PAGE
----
Recent conference sites:

  • 1987 Oklahoma City OK
  • 1988 Atlantic City NJ
  • 1989 Scottsdale AZ
  • 1990 Oklahoma City OK
  • 1991 Altamonte Springs (Orlando) FL
  • 1992 Sante Fe NM
  • 1993 No Conference was held. Moved from fall to spring date
  • 1994 Mystic CT
  • 1995 Seattle WA
  • 1996 Myrtle Beach SC
  • 1997 Fort Collins CO
  • 1998 Oklahoma City OK
  • 1999 East Hartford CT
  • 2000 Fresno CA
  • 2001 Indianapolis IN
  • 2002 Omaha NE
  • 2003 Portland Oregon
  • 2004 Cancelled

    It was announced at the March 2003 conference, the 2004 conference is being cancelled due to current economic, personel, budgetary and other uncertainties in the corrections industry. Plus it takes almost two years to put a conference together and no one had placed a bid for the conference. There is not enough time left to put on a high quality conference and pull it all together.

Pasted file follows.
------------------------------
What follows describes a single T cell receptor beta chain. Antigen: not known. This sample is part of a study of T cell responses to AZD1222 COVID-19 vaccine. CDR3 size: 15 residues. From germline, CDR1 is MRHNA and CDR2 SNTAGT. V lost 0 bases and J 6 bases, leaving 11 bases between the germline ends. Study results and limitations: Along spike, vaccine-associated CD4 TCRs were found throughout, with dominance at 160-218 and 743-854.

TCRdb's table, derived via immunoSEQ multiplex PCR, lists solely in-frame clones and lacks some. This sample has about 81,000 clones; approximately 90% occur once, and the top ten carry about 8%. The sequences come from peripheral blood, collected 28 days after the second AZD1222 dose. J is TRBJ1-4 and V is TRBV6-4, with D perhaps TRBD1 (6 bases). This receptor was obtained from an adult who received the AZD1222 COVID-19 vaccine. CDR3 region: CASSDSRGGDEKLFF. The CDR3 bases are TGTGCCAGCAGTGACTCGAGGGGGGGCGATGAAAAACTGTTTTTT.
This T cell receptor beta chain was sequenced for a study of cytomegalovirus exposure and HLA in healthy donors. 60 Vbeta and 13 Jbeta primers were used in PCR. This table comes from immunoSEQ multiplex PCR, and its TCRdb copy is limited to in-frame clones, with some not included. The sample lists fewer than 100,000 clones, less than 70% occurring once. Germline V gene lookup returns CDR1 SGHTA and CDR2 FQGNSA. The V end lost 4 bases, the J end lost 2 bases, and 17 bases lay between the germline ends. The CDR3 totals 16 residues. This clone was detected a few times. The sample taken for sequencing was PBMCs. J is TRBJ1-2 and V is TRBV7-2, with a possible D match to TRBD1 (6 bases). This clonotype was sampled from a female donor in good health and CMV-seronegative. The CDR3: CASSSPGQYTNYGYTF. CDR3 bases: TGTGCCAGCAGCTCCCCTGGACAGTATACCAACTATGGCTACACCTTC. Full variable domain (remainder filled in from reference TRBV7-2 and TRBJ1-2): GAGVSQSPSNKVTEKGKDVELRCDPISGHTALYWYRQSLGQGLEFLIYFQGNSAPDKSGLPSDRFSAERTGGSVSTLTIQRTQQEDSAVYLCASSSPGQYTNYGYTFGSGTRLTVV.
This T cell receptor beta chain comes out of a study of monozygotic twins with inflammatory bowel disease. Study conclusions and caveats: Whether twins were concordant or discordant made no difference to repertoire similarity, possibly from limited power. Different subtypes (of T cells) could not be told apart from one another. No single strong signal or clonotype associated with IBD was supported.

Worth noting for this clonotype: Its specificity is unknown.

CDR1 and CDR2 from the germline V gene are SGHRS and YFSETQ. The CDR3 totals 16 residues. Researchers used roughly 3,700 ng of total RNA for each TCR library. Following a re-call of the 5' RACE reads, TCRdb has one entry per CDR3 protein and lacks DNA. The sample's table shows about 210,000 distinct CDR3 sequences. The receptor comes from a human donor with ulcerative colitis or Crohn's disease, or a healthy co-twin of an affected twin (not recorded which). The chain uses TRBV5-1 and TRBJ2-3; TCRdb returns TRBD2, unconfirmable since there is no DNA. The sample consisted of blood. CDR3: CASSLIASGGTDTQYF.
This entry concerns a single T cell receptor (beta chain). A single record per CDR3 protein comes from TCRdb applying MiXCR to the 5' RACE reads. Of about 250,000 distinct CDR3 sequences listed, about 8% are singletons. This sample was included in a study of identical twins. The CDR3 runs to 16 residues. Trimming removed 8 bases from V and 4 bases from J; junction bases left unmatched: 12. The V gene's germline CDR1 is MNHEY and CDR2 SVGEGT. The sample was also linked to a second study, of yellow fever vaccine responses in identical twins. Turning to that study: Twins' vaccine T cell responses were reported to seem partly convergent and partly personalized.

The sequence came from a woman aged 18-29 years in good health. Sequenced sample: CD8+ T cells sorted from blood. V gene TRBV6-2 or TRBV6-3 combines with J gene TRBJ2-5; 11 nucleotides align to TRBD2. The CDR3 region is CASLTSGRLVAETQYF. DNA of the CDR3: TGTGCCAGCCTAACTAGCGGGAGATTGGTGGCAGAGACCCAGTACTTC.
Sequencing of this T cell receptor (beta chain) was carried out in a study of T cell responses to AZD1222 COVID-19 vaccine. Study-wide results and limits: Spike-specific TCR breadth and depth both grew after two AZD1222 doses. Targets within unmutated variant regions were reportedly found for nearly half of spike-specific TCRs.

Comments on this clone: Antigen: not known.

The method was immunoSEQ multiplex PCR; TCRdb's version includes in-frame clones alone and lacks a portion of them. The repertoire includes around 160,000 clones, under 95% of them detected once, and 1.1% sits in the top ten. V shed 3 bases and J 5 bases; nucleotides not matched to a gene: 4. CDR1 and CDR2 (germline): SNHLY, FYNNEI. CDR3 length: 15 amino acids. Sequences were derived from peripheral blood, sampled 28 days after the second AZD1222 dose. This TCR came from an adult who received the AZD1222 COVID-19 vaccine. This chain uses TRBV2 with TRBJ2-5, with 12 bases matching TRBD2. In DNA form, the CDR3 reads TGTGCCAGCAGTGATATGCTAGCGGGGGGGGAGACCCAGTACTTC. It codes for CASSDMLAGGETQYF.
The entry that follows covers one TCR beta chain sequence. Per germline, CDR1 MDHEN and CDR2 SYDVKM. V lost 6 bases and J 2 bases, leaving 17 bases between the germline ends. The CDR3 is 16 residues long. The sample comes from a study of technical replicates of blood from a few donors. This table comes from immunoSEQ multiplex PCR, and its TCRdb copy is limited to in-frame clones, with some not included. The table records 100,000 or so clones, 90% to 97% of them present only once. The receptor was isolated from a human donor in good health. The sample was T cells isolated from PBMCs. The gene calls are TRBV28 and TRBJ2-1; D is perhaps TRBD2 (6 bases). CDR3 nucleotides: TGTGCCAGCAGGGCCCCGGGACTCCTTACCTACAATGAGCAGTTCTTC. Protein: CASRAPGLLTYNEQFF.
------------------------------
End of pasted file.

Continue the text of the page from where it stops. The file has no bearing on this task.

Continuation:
Strength Tech
    Membership in the NCRA

    We are corporate members and see the group filling the need for a strong, effective organization in correctional recreation. The NCRA helps everybody. It helps the correctional recreation practitioners by giving them the latest tools and best methods to do their job as well as supplying them with professional growth opportunities. These practitioners then help the inmates by running more effective, safer programs. It helps industry suppliers, like us, by providing an annual conference for showing our equipment to the industry and interacting with their members. It provides a forum through which professionals can voice their opinions to others outside the industry on items such as the issue of Weightlifting in Prisons. We support the NCRA's efforts and encourage you to become a working member of this fine organization.